Every week or so, someone comes to us about their application for Work Visa based on a job which is meant to be related to their NZ qualification. They have spent several years, and tens of thousands of dollars, to get to this point. Immigration says their job isn’t “relevant” to their Diploma in Business, or Management, or Hospitality. Sadly, visa officers now apply the policy so strictly that many of them are declined. Graduates end up here unlawfully and must go home, having wasted some of the best years of their lives here.
Scrap the Employer Assisted Visa
That may all be about to change. Last week the Government released a consultation document which sets out ideas for dramatic changes to the Post-Study visa system. The most striking is that the Employer Assisted Work Visa will cease to exist. Instead, graduates of a Bachelor’s degree and above can get a 3-year open Work Visa (any employer). Those who pass a lower tertiary qualification get a 1-year visa.
Now, I’m no apologist for Immigration New Zealand, but I actually think this is a good idea. The Employer Assisted “relevance test” being applied to job offers has simply become unworkable. A number of our colleagues have given seminars on the lengths to which visa staff have gone to find ways to decline these applications. One problem is showing how the qualification is related to the job. While the policy only requires the major subject area and level of the course to relate to the employment, INZ staff are picking over the individual papers to point out how many of them can’t be used in that specific role. Another issue is asking whether that qualification was “a key factor” in the employer deciding to take someone on. It is seldom sufficient nowadays for the manager to simply write a letter saying that it was. Immigration officers strive to draw inferences from the evidence to conclude that the qualification could not have been important to hiring the person.
So it will probably be a relief to people on both sides of the desk if this shambles is consigned to history. Another new proposal is to limit anybody doing a sub-degree course to a 1-year Work Visa. They will no longer be able to get the 2-year Employer Assisted visa. The Minister of Immigration has made clear in several recent releases and speeches that the aim here is to put the squeeze onto international students to aim for higher-level qualifications. So long as the Government takes an active responsibility to publicise this new setting, if it comes in, then it may achieve that end.
Exploitation by Employers
Another objective is to combat the exploitation of migrants. The consultation document mostly focuses on graduates being compelled to accept low-paying jobs, and even “paying” for their job under the table, owing to the imperative to get the Employer Assisted visa to remain in New Zealand. Presently, after completing suitable study, migrants only have 1 year to find the “relevant” job to support the Employer Assisted visa. Many find that this time is too short.
By making the 3-year Work Visa open – that is, no need to specify who has offered the job – could well take the pressure off. It would also give people more flexibility about choosing who to work for. At the moment, if someone gets into a job which is not right for them, does not pay enough, or has no room for advancement, then they have to apply for a Variation of Conditions to do so – and then they run right back into the arms of the troubles I described above.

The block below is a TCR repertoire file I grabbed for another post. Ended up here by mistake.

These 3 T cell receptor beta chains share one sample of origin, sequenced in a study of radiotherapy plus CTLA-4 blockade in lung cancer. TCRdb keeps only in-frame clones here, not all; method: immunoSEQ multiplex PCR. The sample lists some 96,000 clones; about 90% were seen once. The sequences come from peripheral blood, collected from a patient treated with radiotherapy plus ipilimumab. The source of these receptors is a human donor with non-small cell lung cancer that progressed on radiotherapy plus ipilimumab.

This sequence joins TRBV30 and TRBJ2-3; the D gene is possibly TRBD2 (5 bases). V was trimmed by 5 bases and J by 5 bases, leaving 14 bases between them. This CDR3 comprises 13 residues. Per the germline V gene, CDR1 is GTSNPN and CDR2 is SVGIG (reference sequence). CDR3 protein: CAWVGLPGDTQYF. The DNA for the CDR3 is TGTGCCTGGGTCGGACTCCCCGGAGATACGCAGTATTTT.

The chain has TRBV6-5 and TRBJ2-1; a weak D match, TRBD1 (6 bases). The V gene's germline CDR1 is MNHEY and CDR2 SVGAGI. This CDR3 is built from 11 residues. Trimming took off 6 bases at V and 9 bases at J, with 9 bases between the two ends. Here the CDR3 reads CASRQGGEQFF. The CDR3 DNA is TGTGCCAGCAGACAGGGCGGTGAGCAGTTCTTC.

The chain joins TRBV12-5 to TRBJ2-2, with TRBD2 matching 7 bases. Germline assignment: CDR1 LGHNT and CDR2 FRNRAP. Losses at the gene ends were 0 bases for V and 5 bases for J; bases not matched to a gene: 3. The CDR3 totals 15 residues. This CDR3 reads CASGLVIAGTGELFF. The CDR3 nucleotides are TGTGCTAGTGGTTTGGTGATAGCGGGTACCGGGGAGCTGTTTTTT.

However, the package of proposals might simply shift the problem. The ones most likely to be exploited will become those who still enrol for a sub-degree course. They only have a year from graduation to get into a job high enough up the ladder for them to apply for a market-tested Essential Skills Work Visa, or to apply for Skilled Migrant Residence outright. That is an even bigger ask than what the current arrangement requires.
The problem is that, while the Government may hope that people somehow get the message that doing these sub-degree courses is probably a road to nowhere, that is not the story that will be sold in Kashmir or Fujian. Which brings us to the other side of the corrupt student migrant story.
“Selling the Dream”
The exploitation which is arguably more pervasive occurs at the start, when unscrupulous offshore education recruiters sell courses as a sure-fire way to Residence, aided and abetted by some New Zealand colleges of dubious repute. The consultation paper does refer to it, but interestingly it passes over it quickly in favour of concerns about breaches of minimum employment rights.
I’m not sure if these new gear shifts will end this big-ticket abuse in the export education industry. After all, if an education agent can sell the idea of getting a 3-year post-study visa to someone who signs up to a 3-year degree, then they will get a lot of takers. What is means is that the stakes will only get higher.
Already, migrants from India in particular are putting their families into debt to pay for several years’ worth of tuition and accommodation. Some of the low-hanging fruit will no longer be worth selling, like one-year Diplomas in Business. But the chance to have 3 years to look for jobs which could give a chance at Residence will be irresistible to many who are desperate to get away from the ferociously competitive labour market back home. The exploited may be less numerous in future, but their plight may be more extreme.
If the Government is really serious about student exploitation, then it will make it illegal for New Zealand colleges to pay massive commissions to attract the education “recruiters”. As I indicated in a blog from just before the Election last year, there is a trade-off here between the integrity of New Zealand’s reputation and the billions of dollars in export education revenue. The question is whether the Labour Government has the stomach to take on this issue head-on for the first time.